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- The People Behind The Sacrifice
Army Sgt. 1st Class Christopher W. Phelps
Died June 23, 2005 Serving During Operation Iraqi Freedom
39, of Louisville, Ky.; assigned to the 3rd Squadron, 3rd Armored Cavalry Regiment, Fort Carson, Colo.; killed June 23 when an improvised explosive device detonated near his Humvee in Baghdad.
Louisville soldier killed in Iraq
By Bruce Schreiner
LOUISVILLE, Ky. — An Army sergeant killed by a roadside bomb in Iraq was remembered Sunday as a gifted athlete and natural leader at his Louisville high school.
Sgt. 1st Class Christopher W. Phelps, 39, died last Thursday in Baghdad after an improvised explosive device detonated near his military vehicle, the Pentagon said.
The Gulf War veteran, who spent 19 years in the military, was a member of the Army’s 3rd Squadron, 3rd Armored Cavalry Regiment, based at Fort Carson, Colo.
Back in his hometown, Phelps was remembered as an all-around athlete at Male High School. He played quarterback, wide receiver and defensive back on the football team, was a point guard in basketball and ran track.
“God, what a tragedy,” his high school football coach, Wally Oyler, said Sunday when learning of his former player’s death.
Phelps, a 1984 Male graduate, helped lead the Bulldogs to the state playoffs, ending a long post-season drought for the school, Oyler said. Phelps earned second-team All-State honors his senior year and played in the Kentucky-Tennessee all-star game.
“He’d work his tail off all the time and he’d always have a smile,” Oyler said. “No matter what you asked him to do, he would jump in and do it. He was just a wonderful kid.”
Kevin Wigginton got to know Phelps when they were seventh graders, and the two became close friends and teammates at Male and later in college. “We had a lot of good memories,” Wigginton said Sunday. “He was a great leader on the football field.”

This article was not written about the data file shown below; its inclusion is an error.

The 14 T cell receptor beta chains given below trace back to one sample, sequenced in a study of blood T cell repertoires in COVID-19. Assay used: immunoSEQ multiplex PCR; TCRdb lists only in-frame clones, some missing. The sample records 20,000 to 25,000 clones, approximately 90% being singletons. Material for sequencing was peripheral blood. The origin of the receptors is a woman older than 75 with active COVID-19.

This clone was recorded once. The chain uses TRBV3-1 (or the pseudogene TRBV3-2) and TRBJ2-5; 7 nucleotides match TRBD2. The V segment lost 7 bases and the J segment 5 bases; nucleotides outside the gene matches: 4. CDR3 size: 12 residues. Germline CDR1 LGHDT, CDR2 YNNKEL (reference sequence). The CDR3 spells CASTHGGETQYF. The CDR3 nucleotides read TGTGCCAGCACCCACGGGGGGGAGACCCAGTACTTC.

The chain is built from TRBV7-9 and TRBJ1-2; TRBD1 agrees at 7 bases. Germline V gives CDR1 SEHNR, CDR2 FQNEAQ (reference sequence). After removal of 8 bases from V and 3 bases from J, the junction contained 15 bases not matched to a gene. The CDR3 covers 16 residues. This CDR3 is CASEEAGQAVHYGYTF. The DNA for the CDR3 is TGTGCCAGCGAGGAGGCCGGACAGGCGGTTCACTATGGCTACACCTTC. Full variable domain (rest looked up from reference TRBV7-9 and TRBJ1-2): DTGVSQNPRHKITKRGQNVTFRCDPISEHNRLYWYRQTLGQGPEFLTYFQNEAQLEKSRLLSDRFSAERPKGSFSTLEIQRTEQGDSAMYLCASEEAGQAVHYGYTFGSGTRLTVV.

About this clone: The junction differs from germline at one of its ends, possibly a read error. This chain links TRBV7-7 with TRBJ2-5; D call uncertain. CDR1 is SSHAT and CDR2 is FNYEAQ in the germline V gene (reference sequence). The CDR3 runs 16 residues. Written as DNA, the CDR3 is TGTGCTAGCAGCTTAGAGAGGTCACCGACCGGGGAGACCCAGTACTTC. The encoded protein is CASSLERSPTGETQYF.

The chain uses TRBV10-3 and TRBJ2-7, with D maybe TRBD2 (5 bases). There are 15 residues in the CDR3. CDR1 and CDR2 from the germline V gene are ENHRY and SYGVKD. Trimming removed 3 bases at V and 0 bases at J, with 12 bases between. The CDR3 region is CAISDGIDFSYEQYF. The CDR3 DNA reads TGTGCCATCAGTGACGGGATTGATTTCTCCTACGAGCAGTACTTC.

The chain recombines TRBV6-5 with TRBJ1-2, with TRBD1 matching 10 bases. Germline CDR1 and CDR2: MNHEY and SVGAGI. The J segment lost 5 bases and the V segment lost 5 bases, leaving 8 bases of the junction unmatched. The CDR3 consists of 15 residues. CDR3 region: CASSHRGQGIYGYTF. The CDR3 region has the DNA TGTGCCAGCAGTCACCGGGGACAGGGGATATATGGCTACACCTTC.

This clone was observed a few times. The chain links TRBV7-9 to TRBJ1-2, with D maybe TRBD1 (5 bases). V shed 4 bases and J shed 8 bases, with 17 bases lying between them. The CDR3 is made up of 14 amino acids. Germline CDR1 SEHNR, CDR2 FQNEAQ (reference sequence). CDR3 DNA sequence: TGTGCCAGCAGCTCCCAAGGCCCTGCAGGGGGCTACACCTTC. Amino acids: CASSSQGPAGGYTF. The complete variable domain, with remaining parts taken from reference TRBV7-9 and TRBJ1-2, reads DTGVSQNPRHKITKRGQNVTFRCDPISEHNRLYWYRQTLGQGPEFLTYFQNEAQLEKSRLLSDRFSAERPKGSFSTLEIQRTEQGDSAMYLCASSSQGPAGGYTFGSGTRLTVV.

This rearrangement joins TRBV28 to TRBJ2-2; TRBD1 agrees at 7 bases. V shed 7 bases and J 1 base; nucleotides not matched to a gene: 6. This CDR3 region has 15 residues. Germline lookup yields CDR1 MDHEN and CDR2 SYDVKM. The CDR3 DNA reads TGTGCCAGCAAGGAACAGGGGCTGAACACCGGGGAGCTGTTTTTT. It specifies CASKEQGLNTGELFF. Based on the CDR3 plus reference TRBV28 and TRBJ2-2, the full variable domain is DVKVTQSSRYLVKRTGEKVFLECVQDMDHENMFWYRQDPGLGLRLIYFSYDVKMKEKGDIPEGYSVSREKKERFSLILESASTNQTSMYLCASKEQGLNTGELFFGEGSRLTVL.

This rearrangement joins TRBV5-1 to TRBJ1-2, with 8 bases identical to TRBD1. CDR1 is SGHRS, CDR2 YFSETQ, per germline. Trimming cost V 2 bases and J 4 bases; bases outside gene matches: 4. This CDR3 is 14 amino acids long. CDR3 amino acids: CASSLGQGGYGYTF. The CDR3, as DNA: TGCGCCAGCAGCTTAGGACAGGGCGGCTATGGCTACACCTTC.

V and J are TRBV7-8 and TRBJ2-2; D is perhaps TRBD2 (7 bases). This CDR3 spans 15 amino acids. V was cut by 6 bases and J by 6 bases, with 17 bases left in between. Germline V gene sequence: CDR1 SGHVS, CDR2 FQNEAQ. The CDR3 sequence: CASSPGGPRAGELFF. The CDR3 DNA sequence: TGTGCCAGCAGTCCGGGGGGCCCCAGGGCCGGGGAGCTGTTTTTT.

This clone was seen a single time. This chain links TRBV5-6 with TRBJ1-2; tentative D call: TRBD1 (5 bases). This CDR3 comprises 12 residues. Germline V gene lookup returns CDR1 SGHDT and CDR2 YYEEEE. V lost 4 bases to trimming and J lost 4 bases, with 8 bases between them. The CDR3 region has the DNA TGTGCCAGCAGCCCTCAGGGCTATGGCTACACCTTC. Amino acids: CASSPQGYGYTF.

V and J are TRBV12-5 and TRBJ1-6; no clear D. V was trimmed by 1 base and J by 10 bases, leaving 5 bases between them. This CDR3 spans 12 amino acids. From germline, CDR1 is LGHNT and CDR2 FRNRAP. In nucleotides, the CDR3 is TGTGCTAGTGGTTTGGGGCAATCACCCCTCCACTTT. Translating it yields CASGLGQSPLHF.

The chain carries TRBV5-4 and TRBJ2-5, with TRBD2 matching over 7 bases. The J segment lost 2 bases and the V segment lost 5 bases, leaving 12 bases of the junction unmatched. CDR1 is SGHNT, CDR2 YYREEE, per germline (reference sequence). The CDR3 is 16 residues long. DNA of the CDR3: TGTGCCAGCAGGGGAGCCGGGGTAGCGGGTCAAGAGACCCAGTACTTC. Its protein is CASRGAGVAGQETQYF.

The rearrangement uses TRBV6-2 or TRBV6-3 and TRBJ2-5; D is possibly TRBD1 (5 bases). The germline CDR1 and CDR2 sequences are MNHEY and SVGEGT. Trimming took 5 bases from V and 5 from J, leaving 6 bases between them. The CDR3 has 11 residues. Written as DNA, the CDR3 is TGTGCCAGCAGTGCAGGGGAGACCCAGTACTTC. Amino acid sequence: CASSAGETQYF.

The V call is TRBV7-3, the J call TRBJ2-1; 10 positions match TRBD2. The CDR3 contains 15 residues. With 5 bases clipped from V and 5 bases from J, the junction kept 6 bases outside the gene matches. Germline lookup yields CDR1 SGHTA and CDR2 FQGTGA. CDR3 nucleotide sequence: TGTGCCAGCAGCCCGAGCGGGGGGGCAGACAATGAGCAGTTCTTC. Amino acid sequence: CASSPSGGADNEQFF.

The two later played football together at Kentucky State University and then at a junior college in Mississippi, Wigginton said. They parted after that — Phelps joined the military and Wigginton concluded his college career at West Virginia State.
Phelps didn’t tell Wigginton of his decision to join the Army until the day he left. “He didn’t want to tell me because he knew I would try to talk him out of it,” Wigginton said.
They last saw each other about a year ago, just before Phelps left Fort Knox — where he had been stationed for a few years — for his next assignment in Colorado.
Phelps told his friend he expected to be sent to Iraq.
“I’m not going to say he was looking forward to going, but he knew that was part of his duty to his country, so he was prepared to do that,” Wigginton said.
Kenny Phelps said his brother enjoyed the Army, and it was through the military that he met his wife, Bobbie. Christopher Phelps left for Iraq in early April and was scheduled to get out of the military next March.
“I don’t think he really wanted to go,” Kenny Phelps said.
Kenny Phelps said his brother had three children and a stepdaughter, ages 9 to 23, as well as five sisters and two brothers. His parents are deceased.
Christopher Phelps drove a tank in the Gulf War.